Then I realised it was ages since I’d last blogged, and that one wasn’t very representative of what we’re doing.  The trouble is we’re so busy doing it!  But unless we get word out there we won’t accomplish much of what we want to be doing. ie sharing this amazing place with other folk, encouraging arts & crafts, growing food and fuel, reflecting on life, the universe and everything.

We hope to welcome people for a night or two at a time on a donations basis. We keep being told to give some guidance on donations which is difficult because the point is it’s a donation and guidance is liable to come across as a charge.  But understanding it’s good to have an idea we’re suggesting £20-30 for one in a room and £30-40 for two in the same room.  If people want to help in kind, (clearing bracken and digging out the roots is top of the list just now) then that would be their donation.  And if folk can give more financially we’ll be more able to cover folk who need to give less.

For now I have to finish preparing for Sunday morning in Salen and Torosay (Craignure) churches but I’ll remember my resolution and try to blog more often.


Bealach admiring me hard at work.  Three “lazy” beds dug and planted but space for a few more! Photos of work done will appear on a future blog.

Bags of Style

“Country Craft Competition! Monday 31st March is the final day for entry”.  Deep down I knew I’d be doing it at the last minute!  Browsing blogs I’d come across the competition from Hillary’s Blinds Country Crafts and liked all four choices of material. They’re linked with Easyfundraising too if you decide to buy anything online.

I brought the sewing machine to Colonsay thinking I would definitely find time to create something stunning with my free metre of beautiful cloth.  With a view like this to both inspire and distract I could surely come up with something special.


But of course I’m not here on holiday and although I have had time it has sped past as usual.  My first plan was for a garden organiser and I’d brought some material to play about with my design ideas.  But I found I didn’t want to cut the material up too much because it would mean losing the big bold pattern.  Maybe another time. I briefly toyed with the idea of a waistcoat – red curtain material at the back, flowers at the front, and for the back strap. But it would take me far too long.  I had to be a bit sensible.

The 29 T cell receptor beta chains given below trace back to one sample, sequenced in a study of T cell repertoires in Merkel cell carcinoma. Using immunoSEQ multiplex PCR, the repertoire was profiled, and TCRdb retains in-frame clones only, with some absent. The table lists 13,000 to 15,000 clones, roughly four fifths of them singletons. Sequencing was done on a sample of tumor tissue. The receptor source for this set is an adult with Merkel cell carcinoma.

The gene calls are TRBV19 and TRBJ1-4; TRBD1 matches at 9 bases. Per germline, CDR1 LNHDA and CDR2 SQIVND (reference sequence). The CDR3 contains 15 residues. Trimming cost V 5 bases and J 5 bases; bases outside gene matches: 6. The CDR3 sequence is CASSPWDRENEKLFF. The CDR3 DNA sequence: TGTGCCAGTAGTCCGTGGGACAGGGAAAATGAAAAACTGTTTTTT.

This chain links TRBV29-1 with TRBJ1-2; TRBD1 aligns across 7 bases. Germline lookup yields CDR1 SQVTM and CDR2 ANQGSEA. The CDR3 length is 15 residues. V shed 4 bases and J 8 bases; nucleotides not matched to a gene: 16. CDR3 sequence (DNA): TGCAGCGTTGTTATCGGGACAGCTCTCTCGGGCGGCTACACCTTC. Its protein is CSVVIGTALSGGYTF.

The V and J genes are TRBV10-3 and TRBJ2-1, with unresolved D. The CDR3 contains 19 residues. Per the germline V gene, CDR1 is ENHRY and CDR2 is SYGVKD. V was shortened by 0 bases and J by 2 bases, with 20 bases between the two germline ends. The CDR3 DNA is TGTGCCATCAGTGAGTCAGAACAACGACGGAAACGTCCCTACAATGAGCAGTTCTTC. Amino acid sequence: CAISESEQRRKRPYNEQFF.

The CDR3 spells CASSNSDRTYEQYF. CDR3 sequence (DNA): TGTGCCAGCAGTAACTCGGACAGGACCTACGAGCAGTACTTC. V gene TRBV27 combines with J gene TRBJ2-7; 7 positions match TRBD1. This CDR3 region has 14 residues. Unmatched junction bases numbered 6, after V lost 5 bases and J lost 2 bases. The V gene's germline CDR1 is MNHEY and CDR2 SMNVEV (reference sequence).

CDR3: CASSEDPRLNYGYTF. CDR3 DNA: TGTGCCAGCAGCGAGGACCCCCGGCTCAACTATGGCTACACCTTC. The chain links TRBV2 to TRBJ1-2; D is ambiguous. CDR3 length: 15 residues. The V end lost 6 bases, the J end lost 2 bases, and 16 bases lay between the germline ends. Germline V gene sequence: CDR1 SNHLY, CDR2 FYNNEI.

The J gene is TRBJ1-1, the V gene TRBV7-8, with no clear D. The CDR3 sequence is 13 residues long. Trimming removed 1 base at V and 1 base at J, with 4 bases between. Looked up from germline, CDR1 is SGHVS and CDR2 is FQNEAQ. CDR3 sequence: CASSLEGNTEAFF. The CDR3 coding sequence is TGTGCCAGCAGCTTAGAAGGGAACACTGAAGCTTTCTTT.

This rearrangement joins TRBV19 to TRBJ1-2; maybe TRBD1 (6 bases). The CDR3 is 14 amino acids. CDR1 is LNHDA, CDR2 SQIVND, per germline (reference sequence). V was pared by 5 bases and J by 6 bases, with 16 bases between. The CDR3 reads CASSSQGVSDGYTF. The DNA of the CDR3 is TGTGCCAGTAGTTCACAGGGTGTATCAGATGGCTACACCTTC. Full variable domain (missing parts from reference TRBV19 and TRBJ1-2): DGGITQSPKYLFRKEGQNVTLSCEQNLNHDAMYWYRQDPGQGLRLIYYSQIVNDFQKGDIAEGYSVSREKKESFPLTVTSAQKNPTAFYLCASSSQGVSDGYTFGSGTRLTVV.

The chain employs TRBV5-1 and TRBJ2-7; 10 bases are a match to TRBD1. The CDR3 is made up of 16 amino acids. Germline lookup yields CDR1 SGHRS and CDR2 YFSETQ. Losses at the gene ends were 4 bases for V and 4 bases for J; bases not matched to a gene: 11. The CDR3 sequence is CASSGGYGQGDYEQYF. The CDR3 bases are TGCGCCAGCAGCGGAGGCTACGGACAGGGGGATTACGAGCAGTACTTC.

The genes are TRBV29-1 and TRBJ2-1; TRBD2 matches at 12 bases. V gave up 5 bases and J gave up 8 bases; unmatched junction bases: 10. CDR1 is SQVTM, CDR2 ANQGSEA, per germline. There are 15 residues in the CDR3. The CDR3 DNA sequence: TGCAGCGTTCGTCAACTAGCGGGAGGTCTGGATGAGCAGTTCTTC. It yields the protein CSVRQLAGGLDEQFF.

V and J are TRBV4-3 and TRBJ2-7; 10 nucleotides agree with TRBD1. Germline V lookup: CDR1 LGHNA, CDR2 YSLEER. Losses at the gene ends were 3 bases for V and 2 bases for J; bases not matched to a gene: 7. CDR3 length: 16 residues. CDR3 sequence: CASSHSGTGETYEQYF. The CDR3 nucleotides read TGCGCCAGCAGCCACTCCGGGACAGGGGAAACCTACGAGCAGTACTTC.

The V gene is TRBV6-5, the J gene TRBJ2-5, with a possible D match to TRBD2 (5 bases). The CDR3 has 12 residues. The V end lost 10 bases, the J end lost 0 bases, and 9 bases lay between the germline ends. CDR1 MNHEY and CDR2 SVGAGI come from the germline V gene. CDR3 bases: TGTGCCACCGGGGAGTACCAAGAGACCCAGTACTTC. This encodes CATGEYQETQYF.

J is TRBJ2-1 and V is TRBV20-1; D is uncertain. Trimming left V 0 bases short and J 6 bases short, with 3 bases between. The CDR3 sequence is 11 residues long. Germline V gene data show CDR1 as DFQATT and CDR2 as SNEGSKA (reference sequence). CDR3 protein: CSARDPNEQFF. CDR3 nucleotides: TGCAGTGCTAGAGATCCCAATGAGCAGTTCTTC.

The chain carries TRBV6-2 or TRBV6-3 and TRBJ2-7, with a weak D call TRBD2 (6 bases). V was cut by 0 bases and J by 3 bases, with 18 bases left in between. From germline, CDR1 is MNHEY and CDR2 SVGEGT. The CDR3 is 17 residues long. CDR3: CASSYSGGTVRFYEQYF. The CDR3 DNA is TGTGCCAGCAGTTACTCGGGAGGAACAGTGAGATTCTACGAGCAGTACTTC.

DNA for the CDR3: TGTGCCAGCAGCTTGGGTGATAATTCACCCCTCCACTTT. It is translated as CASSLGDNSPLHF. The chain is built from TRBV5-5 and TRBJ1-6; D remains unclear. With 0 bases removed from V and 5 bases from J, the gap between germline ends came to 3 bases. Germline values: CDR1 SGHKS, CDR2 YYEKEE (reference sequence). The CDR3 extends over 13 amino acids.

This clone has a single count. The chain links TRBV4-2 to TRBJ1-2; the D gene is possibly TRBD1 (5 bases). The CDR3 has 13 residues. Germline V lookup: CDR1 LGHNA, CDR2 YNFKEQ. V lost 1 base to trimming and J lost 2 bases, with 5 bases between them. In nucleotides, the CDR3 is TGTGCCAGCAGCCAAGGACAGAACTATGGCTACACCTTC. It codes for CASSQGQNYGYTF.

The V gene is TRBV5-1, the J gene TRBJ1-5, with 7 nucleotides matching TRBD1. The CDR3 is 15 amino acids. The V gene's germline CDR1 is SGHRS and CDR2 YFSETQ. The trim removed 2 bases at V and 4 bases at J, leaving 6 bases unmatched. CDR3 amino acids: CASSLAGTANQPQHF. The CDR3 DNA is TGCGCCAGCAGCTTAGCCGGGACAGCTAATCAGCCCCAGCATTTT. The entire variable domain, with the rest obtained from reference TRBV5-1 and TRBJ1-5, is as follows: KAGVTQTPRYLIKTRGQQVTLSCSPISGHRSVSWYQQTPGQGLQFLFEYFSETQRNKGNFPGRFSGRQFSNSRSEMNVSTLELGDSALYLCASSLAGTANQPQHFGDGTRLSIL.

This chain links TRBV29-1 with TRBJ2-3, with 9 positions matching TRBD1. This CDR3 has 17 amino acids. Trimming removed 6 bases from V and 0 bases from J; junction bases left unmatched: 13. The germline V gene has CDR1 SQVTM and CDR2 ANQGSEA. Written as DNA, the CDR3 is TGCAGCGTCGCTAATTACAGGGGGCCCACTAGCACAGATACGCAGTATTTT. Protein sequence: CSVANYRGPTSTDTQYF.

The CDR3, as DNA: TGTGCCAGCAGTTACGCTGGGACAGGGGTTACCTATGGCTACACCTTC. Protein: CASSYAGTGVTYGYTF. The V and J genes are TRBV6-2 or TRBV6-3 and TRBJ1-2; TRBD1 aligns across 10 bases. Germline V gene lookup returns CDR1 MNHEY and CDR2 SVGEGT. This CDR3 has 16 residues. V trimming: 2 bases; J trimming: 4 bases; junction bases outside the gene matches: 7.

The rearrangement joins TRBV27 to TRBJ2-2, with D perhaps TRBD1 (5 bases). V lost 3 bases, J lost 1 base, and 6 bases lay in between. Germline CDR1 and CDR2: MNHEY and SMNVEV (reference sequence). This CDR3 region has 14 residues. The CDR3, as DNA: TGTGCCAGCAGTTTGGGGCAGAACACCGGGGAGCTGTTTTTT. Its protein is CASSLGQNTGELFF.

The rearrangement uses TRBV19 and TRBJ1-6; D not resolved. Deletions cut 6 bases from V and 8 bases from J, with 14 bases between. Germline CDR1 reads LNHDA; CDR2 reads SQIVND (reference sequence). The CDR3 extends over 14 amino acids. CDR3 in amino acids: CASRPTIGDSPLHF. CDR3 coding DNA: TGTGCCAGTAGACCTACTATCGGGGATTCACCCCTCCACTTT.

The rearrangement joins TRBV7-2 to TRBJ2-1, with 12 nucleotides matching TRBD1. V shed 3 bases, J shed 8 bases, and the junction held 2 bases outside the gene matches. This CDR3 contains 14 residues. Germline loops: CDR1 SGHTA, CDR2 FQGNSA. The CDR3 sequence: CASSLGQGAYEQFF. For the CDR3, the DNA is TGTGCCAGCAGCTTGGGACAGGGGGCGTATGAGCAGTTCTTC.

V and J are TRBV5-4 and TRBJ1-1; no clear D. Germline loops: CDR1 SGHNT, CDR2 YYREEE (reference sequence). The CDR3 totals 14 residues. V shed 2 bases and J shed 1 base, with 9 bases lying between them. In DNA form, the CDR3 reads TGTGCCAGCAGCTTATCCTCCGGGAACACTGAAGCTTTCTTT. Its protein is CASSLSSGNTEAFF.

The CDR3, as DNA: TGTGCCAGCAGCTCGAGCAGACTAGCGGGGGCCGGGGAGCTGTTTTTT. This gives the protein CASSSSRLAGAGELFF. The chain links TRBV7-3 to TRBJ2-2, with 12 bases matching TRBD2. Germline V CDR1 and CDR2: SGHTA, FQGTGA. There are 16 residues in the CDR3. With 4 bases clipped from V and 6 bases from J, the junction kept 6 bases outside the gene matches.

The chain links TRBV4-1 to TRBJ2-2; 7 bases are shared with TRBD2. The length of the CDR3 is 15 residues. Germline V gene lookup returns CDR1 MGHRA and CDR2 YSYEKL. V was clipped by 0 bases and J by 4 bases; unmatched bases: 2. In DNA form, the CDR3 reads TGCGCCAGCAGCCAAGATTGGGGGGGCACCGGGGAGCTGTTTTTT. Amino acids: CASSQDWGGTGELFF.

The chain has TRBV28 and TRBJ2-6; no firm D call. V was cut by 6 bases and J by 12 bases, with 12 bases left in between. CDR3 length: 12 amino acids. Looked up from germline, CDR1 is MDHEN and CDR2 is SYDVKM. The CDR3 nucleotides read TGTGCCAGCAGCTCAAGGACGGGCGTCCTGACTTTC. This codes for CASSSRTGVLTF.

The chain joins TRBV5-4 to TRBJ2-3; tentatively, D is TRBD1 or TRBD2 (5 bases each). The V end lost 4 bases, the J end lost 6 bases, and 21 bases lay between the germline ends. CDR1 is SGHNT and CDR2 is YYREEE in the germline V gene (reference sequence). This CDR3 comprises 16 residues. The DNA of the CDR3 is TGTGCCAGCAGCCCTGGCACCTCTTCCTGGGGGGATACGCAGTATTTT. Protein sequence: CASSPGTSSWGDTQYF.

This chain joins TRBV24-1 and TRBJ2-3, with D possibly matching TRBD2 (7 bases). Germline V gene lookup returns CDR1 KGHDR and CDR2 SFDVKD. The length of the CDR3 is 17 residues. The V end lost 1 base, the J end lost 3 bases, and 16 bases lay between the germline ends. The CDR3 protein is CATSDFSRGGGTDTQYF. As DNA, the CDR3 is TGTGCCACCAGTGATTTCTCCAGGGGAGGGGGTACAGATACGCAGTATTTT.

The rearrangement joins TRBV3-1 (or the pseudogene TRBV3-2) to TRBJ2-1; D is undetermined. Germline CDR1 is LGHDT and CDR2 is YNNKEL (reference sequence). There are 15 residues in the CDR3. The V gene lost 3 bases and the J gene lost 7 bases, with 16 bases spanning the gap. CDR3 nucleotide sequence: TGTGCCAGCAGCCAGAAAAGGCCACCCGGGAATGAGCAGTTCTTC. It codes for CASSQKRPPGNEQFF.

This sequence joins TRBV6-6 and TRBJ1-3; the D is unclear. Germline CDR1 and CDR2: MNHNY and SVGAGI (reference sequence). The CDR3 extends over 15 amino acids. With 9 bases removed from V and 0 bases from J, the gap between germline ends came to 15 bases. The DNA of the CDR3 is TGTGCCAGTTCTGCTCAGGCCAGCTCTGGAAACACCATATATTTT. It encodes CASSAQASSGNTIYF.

The curtain lining I’d brought to use as the backing of an organiser was just the right shade to get a more visible role – still as lining but for a quality carrier bag.  I’ve made cloth bags before but only out of old material, and never with a lining.  They’ve been about function more than style – this one has both.  Not an inch would be wasted.  Making sure the pattern was the right way up was the first challenge.  Not difficult but easy to forget in the quest for speed.  Flowers growing down the way would be a bit too obvious a mistake.  I wanted a feature which would make it different from just any old bag so included a couple of bottle straps inside, well secured into the seam.  Glad I decided to buy that organic wine, red too, just meant for the occasion.


French seams all the way.  That’s when you double sew each seam – wrong sides together first, then fold it over and sew the right sides together, leaving a nice neat seam when you turn it back again.  So long as you don’t have threads sticking through.  It was a bit too chunky at the corners but with the time constraints I decided strength was more important than worrying too much.  I’m pretty pleased with the outcome.  The handles have a little lining – slightly narrower than the main fabric worked well.  Tricky to push through the right way round because I couldn’t find a safety pin to pull them with but I got there.


I always liked the Douglas Adams quote about liking the sound deadlines make as they whoosh by.  In my case it’s more the roar they make as they approach, and I’m not so keen on that.  Some can be allowed to pass but many a Saturday night has been spent at the computer because one can’t ask for an extension on a sermon the way I always used to for my essays.  Sewing deadlines are something I thought I’d left behind thirty years ago. For a few years I hemmed silk scarves.  Looming craft fairs or an order for an upmarket boutique meant being on time with the delivery.  Being paid as piecework was an incentive to speed up but going too fast was counterproductive as mistakes at best meant time unpicking and at worst left a nasty mark in an expensive product.  The whole process did give me confidence with the machine and although I’m by no means an expert I’ll give most things a go.  This sparks various memories which will need to wait for another blog.

For now I hope you like the bag and are inspired to think you too can brush up old skills, or try out new ones.


Material Challenge


I’ll never be a contender on the Great British Sewing Bee but quite fancied a wee challenge in the form of  Hillarys Blinds Country Craft Competition.  There was a choice of four fabrics, all of which I could happily use.  I chose the poppies partly because I have a gardening creation in mind, and partly because the colour ties in perfectly with the curtain material I plan to use with it.  Watch this space for the finished item, and (depending how it goes) for updates along the way.  I have to finish it and blog about it before the end of March.  Lots of time but it’s a busy month ahead for various reasons.

You’ve got till the 17th March to apply for your own bit of free fabric and have a go too.  If you win the £1000 you could consider using some of it to come and visit us on Mull!  But the main thing is to enjoy getting or being creative.